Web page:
On the Current Muslim Protests in Ethiopia
– A Conversation between Jenny Vaughan of AFP & Alemayehu Fenatw of the LBJ School of Public Affairs, University of Texas
Jenny Vaughan: What does the government’s response to the Muslim protests tell you about religious tolerance among the ruling regime in Ethiopia?
Alemayehu Fentaw: What’s going on in Ethiopia is a reflection of what’s happening in the West. Fears of terrorism in the West have deteriorated into an irrational suspicion of Muslims, which will continue until the West turns its critical eye inwards. Since Ethiopia is a critical partner in the US war on terror, its government thinks it helps to appear terrified by the prospect of the rise of Islamism and an improbable takeover of governmental power by political Islam. That way, Ethiopia hopes to keep Western aid flowing into the country.
Fear with no basis in evidence leads to dubious actions such as the one the Government of Ethiopia is engaged in. It’d be irrational to dismiss the fear of Islamic terrorism, given that a country has had a history of Islamic terrorism. When it comes to Ethiopia, nonetheless, that fear is irrational in the light of its recent past and current events. Rational fear ought to guide sensible public policy. It’s simply absurd to believe that all Muslims are fiends in disguise. Look at the protests. The authorities make no distinction in disappointing the Muslim community based on sects. They are being intolerant generally of all Muslims without distinction, and all of this because of a bad public policy.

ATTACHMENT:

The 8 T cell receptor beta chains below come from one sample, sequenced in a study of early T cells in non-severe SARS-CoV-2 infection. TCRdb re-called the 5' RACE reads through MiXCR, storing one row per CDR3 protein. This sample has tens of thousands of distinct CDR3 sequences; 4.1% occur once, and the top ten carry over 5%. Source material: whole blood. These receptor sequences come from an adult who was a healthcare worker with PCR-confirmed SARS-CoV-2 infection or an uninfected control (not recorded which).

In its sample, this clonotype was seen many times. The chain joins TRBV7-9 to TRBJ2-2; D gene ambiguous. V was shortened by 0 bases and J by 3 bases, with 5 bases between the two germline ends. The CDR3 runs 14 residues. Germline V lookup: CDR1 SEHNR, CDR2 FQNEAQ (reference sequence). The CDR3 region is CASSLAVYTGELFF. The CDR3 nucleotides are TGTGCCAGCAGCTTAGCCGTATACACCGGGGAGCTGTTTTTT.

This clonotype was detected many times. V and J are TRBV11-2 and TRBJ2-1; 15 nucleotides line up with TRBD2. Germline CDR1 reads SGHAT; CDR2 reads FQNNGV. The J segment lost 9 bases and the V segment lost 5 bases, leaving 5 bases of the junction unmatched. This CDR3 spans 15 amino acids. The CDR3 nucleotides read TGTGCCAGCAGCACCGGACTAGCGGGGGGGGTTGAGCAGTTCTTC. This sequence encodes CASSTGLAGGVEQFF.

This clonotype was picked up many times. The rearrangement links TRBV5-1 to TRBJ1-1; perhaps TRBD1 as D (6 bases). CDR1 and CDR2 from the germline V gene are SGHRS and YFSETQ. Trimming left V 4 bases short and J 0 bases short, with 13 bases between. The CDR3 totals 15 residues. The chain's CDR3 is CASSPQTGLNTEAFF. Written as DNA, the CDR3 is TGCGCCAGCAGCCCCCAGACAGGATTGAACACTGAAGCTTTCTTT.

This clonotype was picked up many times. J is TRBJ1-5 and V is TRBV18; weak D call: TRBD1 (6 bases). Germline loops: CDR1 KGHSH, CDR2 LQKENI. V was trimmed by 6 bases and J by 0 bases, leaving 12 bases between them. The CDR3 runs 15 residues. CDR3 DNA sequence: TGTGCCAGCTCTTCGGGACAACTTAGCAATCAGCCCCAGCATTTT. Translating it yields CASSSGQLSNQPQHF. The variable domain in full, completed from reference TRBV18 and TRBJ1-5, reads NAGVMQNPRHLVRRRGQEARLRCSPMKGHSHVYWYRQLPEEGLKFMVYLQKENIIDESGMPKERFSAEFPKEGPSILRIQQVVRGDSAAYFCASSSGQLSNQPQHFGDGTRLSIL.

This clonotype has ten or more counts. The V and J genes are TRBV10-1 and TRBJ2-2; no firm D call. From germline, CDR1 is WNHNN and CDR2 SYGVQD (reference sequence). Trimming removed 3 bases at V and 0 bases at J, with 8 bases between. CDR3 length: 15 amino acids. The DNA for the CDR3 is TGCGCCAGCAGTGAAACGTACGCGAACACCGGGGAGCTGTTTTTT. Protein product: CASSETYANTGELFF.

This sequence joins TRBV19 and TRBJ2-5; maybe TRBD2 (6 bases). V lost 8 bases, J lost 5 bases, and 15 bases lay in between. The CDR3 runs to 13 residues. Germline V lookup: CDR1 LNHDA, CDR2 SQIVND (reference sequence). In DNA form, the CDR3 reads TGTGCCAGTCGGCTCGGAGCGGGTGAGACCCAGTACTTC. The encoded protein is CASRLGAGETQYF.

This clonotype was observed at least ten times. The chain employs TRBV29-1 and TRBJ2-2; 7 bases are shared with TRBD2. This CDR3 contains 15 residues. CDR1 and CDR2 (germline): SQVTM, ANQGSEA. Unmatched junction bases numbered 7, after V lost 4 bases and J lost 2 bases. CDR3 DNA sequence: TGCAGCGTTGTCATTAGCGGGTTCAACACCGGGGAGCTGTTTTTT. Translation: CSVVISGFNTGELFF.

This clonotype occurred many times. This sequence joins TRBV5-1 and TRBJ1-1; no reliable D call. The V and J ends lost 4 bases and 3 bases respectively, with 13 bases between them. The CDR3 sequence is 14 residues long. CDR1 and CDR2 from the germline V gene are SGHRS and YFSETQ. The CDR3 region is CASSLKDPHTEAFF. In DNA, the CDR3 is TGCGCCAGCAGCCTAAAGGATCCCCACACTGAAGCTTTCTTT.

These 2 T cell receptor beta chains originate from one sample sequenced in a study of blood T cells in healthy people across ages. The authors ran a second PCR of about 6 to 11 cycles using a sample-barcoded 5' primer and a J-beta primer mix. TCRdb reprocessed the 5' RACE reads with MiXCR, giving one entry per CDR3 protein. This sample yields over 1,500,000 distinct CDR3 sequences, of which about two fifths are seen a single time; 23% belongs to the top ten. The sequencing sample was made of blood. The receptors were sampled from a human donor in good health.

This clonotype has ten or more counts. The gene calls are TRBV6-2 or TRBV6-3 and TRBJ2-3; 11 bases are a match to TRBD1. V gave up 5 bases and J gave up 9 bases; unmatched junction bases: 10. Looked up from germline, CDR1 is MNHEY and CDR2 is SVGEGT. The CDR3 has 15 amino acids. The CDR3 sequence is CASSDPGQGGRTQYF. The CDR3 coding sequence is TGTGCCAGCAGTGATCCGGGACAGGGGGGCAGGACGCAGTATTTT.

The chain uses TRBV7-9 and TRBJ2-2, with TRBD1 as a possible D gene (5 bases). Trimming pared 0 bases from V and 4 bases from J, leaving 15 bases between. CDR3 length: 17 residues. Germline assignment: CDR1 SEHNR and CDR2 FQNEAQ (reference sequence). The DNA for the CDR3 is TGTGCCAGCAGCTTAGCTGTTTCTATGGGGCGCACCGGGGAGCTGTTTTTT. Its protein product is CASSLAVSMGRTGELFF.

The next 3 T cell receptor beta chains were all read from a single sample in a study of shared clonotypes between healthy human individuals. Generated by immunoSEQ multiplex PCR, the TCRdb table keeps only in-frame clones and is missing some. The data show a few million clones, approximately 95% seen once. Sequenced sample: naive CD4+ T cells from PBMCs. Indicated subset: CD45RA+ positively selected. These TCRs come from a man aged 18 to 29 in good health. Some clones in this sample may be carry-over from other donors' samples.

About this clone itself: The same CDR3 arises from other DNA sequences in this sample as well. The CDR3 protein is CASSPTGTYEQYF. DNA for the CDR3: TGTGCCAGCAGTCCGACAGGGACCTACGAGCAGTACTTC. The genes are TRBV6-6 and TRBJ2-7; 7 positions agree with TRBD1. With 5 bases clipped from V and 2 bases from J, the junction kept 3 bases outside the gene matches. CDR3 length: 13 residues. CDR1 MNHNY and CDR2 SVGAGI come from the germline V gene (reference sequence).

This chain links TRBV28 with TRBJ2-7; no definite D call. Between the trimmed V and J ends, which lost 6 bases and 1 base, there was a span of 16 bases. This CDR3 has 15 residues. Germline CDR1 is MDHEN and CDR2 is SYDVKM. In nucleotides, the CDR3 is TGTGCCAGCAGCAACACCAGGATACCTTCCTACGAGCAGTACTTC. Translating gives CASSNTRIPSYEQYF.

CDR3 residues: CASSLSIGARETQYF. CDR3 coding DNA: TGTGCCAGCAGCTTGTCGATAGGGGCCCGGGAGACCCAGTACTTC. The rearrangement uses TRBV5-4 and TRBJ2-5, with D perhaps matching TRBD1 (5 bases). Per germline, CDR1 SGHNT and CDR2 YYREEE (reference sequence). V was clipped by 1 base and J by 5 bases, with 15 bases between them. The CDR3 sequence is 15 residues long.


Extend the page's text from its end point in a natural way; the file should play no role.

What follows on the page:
There’s no doubt that the Ethiopian Muslim community has been radicalized, not in the sense that it has a political agenda, but in the sense that it has attained a higher degree of religious consciousness and hence become aware of it particularistic identity far more than it used to be in the past. And in light of events that took place in North Africa and the Middle East that came to be known as the Arab Spring, it can be safely assumed that the authorities are being haunted by fear of an ‘Ethiopian Spring’. As you can see, that fear of a possible ‘Ethiopian Spring’ has resulted not only in the current crackdown on the media and the opposition, but also on the Muslim community. Ethiopia has increasingly become intolerant of Islam.
Jenny Vaughan: Do Muslims in Ethiopia pose a legitimate (extremist) threat to the country and region?
Alemayehu Fentaw: There’s very little evidence to support the claim that Ethiopian Muslims pose a legitimate threat to national and regional security. However, there’s a universal consensus among analysts worth the name that Somalia and Sudan are exporters not only of political Islam, but also of Islamic terrorism. This again is not a universal claim about Muslims in Ethiopia. There could be individual Muslim proselytizers bent on using violence. There were a few incidents of violence, but it takes an independent commission to investigate into the claims. I don’t personally buy the government’s claims.